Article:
Headlines were made south of the border this week after a US federal judge issued a temporary restraining order to stop the release of blueprints to make untraceable and undetectable 3D printable guns online.
On Tuesday evening, Seattle Federal Judge Robert Lasnik granted the Attorney General’s Office’s request for a temporary restraining order to stop an American company by the name of Defense Distributed from releasing plans that would allow someone to print a nearly all-plastic, single-shot handgun using a 3D printer and a blueprint.
That’s right, Americans could legally manufacture a weapon for personal use, without a serial number, making it untraceable and in some cases undetectable by metal detectors. No background check required.
However, Judge Lasnik’s ruling didn’t order the plans to be taken down from the site, rather it temporarily blocked a settlement reached in June between the Texas-based gun rights organization, and the federal government that allowed it to make the plans for the guns available for download on Wednesday, August 1.
Since June, Congressional Democrats have urged President Donald Trump to reverse the decision to allow Defense Distributed to publish its plans. Trump said Tuesday he’s “looking into” the idea, saying making 3D plastic guns available to the public “doesn’t seem to make much sense.”
I am looking into 3-D Plastic Guns being sold to the public. Already spoke to NRA, doesn’t seem to make much sense!
— Donald J. Trump (@realDonaldTrump) July 31, 2018
Canada’s Ministry of Public Safety and spokesperson Tim Warmington said, “government officials are closely monitoring developments related to 3D printed firearms.”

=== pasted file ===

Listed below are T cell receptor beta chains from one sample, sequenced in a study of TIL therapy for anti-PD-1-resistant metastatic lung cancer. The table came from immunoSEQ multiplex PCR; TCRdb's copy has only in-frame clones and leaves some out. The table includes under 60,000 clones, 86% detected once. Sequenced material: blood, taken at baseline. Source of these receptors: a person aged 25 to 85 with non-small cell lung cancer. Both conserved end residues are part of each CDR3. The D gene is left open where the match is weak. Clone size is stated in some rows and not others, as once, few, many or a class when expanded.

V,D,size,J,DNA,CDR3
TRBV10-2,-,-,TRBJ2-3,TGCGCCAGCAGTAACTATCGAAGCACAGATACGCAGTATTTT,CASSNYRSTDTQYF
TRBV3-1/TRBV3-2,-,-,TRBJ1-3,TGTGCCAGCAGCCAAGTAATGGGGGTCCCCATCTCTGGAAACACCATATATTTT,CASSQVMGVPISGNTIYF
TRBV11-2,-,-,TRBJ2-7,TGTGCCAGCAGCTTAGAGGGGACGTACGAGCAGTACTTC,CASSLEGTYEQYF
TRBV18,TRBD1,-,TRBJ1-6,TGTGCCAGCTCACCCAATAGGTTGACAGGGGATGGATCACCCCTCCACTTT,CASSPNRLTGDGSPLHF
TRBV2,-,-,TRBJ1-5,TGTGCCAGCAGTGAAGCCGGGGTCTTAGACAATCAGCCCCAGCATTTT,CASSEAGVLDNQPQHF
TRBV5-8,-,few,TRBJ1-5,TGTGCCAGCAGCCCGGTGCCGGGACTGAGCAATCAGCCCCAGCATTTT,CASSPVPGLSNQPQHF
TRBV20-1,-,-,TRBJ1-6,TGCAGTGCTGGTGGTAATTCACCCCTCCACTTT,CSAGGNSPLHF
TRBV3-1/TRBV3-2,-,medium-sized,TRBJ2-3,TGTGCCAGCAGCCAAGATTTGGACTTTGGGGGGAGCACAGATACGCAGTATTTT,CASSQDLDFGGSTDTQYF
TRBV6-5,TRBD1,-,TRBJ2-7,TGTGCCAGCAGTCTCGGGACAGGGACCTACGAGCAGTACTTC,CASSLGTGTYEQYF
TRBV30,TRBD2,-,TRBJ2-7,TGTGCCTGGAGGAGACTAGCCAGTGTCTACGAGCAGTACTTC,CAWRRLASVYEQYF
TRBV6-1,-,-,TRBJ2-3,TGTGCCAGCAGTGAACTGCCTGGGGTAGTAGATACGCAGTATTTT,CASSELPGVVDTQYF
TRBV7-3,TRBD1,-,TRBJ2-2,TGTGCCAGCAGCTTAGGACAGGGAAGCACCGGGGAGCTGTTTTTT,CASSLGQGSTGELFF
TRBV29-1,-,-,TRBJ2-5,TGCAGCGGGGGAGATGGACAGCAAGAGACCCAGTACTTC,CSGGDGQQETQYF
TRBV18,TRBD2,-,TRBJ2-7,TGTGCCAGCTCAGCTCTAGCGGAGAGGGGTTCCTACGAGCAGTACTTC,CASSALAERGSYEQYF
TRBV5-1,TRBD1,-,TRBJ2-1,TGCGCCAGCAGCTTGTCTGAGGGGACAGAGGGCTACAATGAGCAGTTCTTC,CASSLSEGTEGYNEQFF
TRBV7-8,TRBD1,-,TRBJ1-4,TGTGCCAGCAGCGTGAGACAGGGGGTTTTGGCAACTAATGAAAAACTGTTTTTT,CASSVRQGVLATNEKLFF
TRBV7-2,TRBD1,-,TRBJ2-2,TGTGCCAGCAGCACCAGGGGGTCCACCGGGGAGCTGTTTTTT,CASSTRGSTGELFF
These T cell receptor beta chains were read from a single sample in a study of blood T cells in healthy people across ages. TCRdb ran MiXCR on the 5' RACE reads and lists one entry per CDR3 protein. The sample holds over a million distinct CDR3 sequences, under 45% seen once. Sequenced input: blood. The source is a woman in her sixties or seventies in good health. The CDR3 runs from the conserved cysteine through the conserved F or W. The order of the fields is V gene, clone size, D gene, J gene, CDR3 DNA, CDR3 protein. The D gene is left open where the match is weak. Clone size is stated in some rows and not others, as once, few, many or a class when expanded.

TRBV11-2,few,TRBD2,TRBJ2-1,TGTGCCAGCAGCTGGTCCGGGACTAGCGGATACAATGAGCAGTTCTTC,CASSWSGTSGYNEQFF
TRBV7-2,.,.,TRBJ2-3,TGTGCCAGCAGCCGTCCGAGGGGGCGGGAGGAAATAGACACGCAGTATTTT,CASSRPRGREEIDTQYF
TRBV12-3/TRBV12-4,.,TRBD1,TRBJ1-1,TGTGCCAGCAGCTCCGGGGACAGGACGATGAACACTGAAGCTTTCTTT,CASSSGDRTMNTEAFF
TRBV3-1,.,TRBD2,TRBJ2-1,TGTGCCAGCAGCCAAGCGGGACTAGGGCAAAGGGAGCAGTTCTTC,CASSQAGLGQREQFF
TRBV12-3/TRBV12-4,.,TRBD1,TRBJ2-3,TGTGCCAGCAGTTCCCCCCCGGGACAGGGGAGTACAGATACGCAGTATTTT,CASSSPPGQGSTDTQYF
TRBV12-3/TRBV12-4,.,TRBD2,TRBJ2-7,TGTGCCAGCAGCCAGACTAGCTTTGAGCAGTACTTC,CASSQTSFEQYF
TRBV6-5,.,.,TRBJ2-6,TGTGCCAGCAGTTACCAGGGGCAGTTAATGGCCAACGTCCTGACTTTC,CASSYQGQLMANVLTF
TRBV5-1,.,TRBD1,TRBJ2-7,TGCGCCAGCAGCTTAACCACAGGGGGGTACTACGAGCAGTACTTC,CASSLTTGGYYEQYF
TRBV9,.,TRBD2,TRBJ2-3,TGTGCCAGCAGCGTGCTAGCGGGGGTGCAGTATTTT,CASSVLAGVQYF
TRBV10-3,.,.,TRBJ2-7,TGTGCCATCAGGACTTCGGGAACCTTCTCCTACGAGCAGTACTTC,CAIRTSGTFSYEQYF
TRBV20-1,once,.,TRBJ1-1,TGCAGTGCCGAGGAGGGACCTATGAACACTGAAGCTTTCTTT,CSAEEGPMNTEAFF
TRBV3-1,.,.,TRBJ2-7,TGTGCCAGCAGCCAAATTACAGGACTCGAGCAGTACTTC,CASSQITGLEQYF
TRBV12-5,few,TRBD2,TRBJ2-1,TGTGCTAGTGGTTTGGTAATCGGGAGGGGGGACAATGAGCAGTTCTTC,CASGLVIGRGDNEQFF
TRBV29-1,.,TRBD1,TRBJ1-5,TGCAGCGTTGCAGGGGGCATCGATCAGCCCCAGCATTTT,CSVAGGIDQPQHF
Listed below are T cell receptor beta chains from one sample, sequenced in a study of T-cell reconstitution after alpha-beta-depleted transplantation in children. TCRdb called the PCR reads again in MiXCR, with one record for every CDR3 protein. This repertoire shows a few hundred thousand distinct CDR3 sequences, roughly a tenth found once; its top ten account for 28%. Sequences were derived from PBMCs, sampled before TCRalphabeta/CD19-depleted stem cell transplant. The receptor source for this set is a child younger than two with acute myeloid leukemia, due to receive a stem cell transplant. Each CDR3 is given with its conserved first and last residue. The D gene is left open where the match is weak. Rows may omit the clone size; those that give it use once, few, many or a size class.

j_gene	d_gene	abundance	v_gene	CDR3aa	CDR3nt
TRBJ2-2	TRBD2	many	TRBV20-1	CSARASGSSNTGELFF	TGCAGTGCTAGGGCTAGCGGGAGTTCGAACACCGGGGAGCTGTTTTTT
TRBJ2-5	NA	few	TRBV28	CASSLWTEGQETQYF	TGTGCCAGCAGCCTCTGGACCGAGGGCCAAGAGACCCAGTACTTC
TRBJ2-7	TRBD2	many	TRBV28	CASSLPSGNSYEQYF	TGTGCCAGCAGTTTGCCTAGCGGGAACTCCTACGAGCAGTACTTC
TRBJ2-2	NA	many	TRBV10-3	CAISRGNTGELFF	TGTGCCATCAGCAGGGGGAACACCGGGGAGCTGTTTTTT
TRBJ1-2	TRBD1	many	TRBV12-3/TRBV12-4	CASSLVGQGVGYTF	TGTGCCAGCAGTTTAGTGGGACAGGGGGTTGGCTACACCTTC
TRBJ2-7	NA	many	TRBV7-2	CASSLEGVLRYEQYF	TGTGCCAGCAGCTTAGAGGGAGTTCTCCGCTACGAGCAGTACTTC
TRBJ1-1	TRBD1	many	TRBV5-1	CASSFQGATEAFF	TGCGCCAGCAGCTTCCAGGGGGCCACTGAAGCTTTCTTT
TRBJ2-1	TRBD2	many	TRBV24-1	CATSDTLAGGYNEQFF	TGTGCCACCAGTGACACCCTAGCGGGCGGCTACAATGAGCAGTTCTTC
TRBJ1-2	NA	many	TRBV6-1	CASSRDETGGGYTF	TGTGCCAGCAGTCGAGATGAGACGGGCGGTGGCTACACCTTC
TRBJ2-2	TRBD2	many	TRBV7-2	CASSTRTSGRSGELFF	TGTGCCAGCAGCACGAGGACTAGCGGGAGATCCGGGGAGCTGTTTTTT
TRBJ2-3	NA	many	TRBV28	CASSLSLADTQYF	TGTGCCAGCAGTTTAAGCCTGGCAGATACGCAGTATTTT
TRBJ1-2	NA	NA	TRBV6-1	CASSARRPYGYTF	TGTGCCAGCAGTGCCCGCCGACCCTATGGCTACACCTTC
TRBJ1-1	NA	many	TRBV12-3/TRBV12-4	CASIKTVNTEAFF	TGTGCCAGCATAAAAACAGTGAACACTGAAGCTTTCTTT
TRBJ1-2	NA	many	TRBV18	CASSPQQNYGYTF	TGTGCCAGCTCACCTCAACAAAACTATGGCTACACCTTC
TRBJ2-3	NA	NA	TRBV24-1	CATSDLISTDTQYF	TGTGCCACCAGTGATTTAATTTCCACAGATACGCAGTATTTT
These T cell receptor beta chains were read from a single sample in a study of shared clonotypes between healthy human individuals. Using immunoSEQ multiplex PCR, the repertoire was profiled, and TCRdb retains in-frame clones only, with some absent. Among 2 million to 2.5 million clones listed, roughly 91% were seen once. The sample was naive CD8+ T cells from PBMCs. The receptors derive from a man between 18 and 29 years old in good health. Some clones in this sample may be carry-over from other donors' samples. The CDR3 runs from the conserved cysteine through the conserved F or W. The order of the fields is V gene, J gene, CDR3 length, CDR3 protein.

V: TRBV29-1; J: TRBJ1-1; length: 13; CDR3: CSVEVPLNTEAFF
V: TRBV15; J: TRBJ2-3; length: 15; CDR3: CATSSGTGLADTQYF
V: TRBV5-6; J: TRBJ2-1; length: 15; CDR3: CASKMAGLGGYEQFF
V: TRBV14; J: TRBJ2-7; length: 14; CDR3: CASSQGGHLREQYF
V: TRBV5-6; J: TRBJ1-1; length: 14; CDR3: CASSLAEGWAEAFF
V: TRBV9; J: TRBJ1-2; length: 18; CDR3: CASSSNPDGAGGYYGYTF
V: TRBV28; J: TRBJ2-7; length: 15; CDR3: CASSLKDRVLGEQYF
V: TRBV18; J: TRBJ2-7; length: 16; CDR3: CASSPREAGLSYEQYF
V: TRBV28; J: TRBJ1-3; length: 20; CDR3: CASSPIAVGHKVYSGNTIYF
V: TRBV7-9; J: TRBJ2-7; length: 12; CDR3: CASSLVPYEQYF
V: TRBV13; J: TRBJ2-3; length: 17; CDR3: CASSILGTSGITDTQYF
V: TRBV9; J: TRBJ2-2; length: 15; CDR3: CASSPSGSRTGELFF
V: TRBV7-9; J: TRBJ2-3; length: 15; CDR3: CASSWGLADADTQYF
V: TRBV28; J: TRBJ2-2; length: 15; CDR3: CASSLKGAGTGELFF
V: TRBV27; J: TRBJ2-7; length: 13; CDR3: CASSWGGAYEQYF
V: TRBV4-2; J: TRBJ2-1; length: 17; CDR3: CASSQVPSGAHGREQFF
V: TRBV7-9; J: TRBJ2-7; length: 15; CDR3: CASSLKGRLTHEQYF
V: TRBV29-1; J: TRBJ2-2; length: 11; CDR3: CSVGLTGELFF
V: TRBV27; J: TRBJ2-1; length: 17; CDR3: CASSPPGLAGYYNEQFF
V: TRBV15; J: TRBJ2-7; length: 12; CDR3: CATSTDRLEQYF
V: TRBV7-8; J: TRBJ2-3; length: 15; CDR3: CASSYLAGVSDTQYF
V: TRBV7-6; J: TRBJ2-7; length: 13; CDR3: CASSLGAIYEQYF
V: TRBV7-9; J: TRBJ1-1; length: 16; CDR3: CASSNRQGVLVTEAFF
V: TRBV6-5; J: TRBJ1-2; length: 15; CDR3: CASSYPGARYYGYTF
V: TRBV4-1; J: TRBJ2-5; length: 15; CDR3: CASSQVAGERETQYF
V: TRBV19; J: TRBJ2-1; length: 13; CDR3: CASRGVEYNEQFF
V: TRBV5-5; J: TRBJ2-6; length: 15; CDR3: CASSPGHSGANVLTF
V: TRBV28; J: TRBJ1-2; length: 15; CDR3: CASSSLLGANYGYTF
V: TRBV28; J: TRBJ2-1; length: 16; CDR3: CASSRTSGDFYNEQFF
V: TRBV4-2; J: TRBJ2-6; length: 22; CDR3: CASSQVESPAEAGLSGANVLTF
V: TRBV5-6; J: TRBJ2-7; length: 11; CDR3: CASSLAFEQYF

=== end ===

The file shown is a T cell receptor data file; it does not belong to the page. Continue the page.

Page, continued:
According to Warmington, regardless of manufacturing methods, a business license is required to produce a firearm and all firearms are subject to the Firearms Act, the Criminal Code and their associated regulations.
To put it simply, the law applies to all firearms no matter how they’re made.
“It is illegal to manufacture or possess a firearm without the appropriate licence and applicable registration certificate,” Warmington told Daily Hive.
“The Firearms Act requires that a business, museum, or organization must have a firearms business licence to manufacture ammunition, firearms, restricted or prohibited weapons, or prohibited devices. A business licence is valid only for the activities specified on the licence.”
Anyone who violates the law faces up to 10 years in prison, with a minimum mandatory sentence of three years for a first offence.
And while Canada has been known for being less prone to gun violence than its US neighbours, gun violence continues to rise at an alarming rate, especially in Toronto.
At a city council meeting last week, a number of motions were approved that would address gun violence in Canada’s largest city, which follows a mass shooting that took place on The Danforth just two days ago that left a 10-year-old and an 18-year-old dead, injuring 13 others.
This includes City Council approving a motion to “urge” the Federal Government to ban the sale of handguns in Toronto and the Provincial Government to ban the sale of handgun ammunition in the city.